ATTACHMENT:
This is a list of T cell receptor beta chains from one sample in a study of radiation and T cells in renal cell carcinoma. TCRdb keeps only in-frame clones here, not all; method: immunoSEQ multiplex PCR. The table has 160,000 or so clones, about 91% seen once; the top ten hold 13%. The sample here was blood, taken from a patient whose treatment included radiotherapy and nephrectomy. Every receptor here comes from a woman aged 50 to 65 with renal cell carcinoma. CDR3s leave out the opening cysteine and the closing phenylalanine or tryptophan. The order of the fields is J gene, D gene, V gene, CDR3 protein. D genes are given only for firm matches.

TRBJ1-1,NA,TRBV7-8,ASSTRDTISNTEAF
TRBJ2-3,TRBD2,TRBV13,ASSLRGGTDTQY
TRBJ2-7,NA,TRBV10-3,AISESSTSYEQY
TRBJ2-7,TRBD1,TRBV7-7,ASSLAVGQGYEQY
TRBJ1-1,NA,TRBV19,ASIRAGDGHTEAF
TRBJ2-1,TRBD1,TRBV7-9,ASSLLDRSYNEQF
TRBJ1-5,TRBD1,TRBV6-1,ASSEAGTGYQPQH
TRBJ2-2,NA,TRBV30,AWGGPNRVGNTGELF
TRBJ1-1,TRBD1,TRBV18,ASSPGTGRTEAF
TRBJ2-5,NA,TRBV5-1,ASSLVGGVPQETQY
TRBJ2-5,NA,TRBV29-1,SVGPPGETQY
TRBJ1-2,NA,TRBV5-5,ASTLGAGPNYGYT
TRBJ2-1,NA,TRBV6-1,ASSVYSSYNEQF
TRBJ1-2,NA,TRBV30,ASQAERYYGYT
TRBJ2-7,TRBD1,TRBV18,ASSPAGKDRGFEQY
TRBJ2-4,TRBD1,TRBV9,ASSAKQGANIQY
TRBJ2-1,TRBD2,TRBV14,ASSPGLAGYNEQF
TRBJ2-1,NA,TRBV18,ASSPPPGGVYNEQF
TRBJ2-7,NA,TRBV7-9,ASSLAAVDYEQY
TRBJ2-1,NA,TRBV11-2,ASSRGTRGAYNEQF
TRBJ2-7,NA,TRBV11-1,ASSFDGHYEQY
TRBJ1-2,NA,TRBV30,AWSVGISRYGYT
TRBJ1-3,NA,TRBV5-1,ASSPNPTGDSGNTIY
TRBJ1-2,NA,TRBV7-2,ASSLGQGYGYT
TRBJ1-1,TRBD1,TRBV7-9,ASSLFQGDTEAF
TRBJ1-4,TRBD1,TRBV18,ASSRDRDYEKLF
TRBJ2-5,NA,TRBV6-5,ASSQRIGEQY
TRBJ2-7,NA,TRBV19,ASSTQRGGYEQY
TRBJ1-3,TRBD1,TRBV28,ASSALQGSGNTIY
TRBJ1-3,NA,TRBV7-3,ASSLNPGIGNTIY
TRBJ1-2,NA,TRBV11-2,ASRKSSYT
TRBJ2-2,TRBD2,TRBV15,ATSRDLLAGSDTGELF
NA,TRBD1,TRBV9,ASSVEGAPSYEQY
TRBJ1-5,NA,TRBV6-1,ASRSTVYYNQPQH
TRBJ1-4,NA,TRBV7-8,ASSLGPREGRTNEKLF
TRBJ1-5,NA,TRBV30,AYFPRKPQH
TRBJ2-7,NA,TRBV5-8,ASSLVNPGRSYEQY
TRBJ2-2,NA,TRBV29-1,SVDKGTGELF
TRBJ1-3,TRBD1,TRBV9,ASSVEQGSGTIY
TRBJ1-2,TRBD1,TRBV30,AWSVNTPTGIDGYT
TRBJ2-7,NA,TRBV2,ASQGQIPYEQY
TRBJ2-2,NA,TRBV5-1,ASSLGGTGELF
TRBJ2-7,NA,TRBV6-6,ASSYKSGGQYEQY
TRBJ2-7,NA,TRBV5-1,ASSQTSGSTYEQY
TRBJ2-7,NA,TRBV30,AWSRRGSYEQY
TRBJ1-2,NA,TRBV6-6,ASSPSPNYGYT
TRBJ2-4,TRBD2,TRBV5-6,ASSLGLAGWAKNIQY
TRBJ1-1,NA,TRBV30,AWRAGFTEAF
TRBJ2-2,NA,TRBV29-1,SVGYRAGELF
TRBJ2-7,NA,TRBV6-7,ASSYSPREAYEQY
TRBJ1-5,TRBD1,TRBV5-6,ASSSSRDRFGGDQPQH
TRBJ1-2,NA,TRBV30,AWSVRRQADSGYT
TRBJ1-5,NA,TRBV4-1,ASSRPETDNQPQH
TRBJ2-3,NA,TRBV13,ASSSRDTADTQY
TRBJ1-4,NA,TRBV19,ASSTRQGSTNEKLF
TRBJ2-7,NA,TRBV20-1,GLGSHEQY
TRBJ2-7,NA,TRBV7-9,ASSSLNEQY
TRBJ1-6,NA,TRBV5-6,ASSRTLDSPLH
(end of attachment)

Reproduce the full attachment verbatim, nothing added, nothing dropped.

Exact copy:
This is a list of T cell receptor beta chains from one sample in a study of radiation and T cells in renal cell carcinoma. TCRdb keeps only in-frame clones here, not all; method: immunoSEQ multiplex PCR. The table has 160,000 or so clones, about 91% seen once; the top ten hold 13%. The sample here was blood, taken from a patient whose treatment included radiotherapy and nephrectomy. Every receptor here comes from a woman aged 50 to 65 with renal cell carcinoma. CDR3s leave out the opening cysteine and the closing phenylalanine or tryptophan. The order of the fields is J gene, D gene, V gene, CDR3 protein. D genes are given only for firm matches.

TRBJ1-1,NA,TRBV7-8,ASSTRDTISNTEAF
TRBJ2-3,TRBD2,TRBV13,ASSLRGGTDTQY
TRBJ2-7,NA,TRBV10-3,AISESSTSYEQY
TRBJ2-7,TRBD1,TRBV7-7,ASSLAVGQGYEQY
TRBJ1-1,NA,TRBV19,ASIRAGDGHTEAF
TRBJ2-1,TRBD1,TRBV7-9,ASSLLDRSYNEQF
TRBJ1-5,TRBD1,TRBV6-1,ASSEAGTGYQPQH
TRBJ2-2,NA,TRBV30,AWGGPNRVGNTGELF
TRBJ1-1,TRBD1,TRBV18,ASSPGTGRTEAF
TRBJ2-5,NA,TRBV5-1,ASSLVGGVPQETQY
TRBJ2-5,NA,TRBV29-1,SVGPPGETQY
TRBJ1-2,NA,TRBV5-5,ASTLGAGPNYGYT
TRBJ2-1,NA,TRBV6-1,ASSVYSSYNEQF
TRBJ1-2,NA,TRBV30,ASQAERYYGYT
TRBJ2-7,TRBD1,TRBV18,ASSPAGKDRGFEQY
TRBJ2-4,TRBD1,TRBV9,ASSAKQGANIQY
TRBJ2-1,TRBD2,TRBV14,ASSPGLAGYNEQF
TRBJ2-1,NA,TRBV18,ASSPPPGGVYNEQF
TRBJ2-7,NA,TRBV7-9,ASSLAAVDYEQY
TRBJ2-1,NA,TRBV11-2,ASSRGTRGAYNEQF
TRBJ2-7,NA,TRBV11-1,ASSFDGHYEQY
TRBJ1-2,NA,TRBV30,AWSVGISRYGYT
TRBJ1-3,NA,TRBV5-1,ASSPNPTGDSGNTIY
TRBJ1-2,NA,TRBV7-2,ASSLGQGYGYT
TRBJ1-1,TRBD1,TRBV7-9,ASSLFQGDTEAF
TRBJ1-4,TRBD1,TRBV18,ASSRDRDYEKLF
TRBJ2-5,NA,TRBV6-5,ASSQRIGEQY
TRBJ2-7,NA,TRBV19,ASSTQRGGYEQY
TRBJ1-3,TRBD1,TRBV28,ASSALQGSGNTIY
TRBJ1-3,NA,TRBV7-3,ASSLNPGIGNTIY
TRBJ1-2,NA,TRBV11-2,ASRKSSYT
TRBJ2-2,TRBD2,TRBV15,ATSRDLLAGSDTGELF
NA,TRBD1,TRBV9,ASSVEGAPSYEQY
TRBJ1-5,NA,TRBV6-1,ASRSTVYYNQPQH
TRBJ1-4,NA,TRBV7-8,ASSLGPREGRTNEKLF
TRBJ1-5,NA,TRBV30,AYFPRKPQH
TRBJ2-7,NA,TRBV5-8,ASSLVNPGRSYEQY
TRBJ2-2,NA,TRBV29-1,SVDKGTGELF
TRBJ1-3,TRBD1,TRBV9,ASSVEQGSGTIY
TRBJ1-2,TRBD1,TRBV30,AWSVNTPTGIDGYT
TRBJ2-7,NA,TRBV2,ASQGQIPYEQY
TRBJ2-2,NA,TRBV5-1,ASSLGGTGELF
TRBJ2-7,NA,TRBV6-6,ASSYKSGGQYEQY
TRBJ2-7,NA,TRBV5-1,ASSQTSGSTYEQY
TRBJ2-7,NA,TRBV30,AWSRRGSYEQY
TRBJ1-2,NA,TRBV6-6,ASSPSPNYGYT
TRBJ2-4,TRBD2,TRBV5-6,ASSLGLAGWAKNIQY
TRBJ1-1,NA,TRBV30,AWRAGFTEAF
TRBJ2-2,NA,TRBV29-1,SVGYRAGELF
TRBJ2-7,NA,TRBV6-7,ASSYSPREAYEQY
TRBJ1-5,TRBD1,TRBV5-6,ASSSSRDRFGGDQPQH
TRBJ1-2,NA,TRBV30,AWSVRRQADSGYT
TRBJ1-5,NA,TRBV4-1,ASSRPETDNQPQH
TRBJ2-3,NA,TRBV13,ASSSRDTADTQY
TRBJ1-4,NA,TRBV19,ASSTRQGSTNEKLF
TRBJ2-7,NA,TRBV20-1,GLGSHEQY
TRBJ2-7,NA,TRBV7-9,ASSSLNEQY
TRBJ1-6,NA,TRBV5-6,ASSRTLDSPLH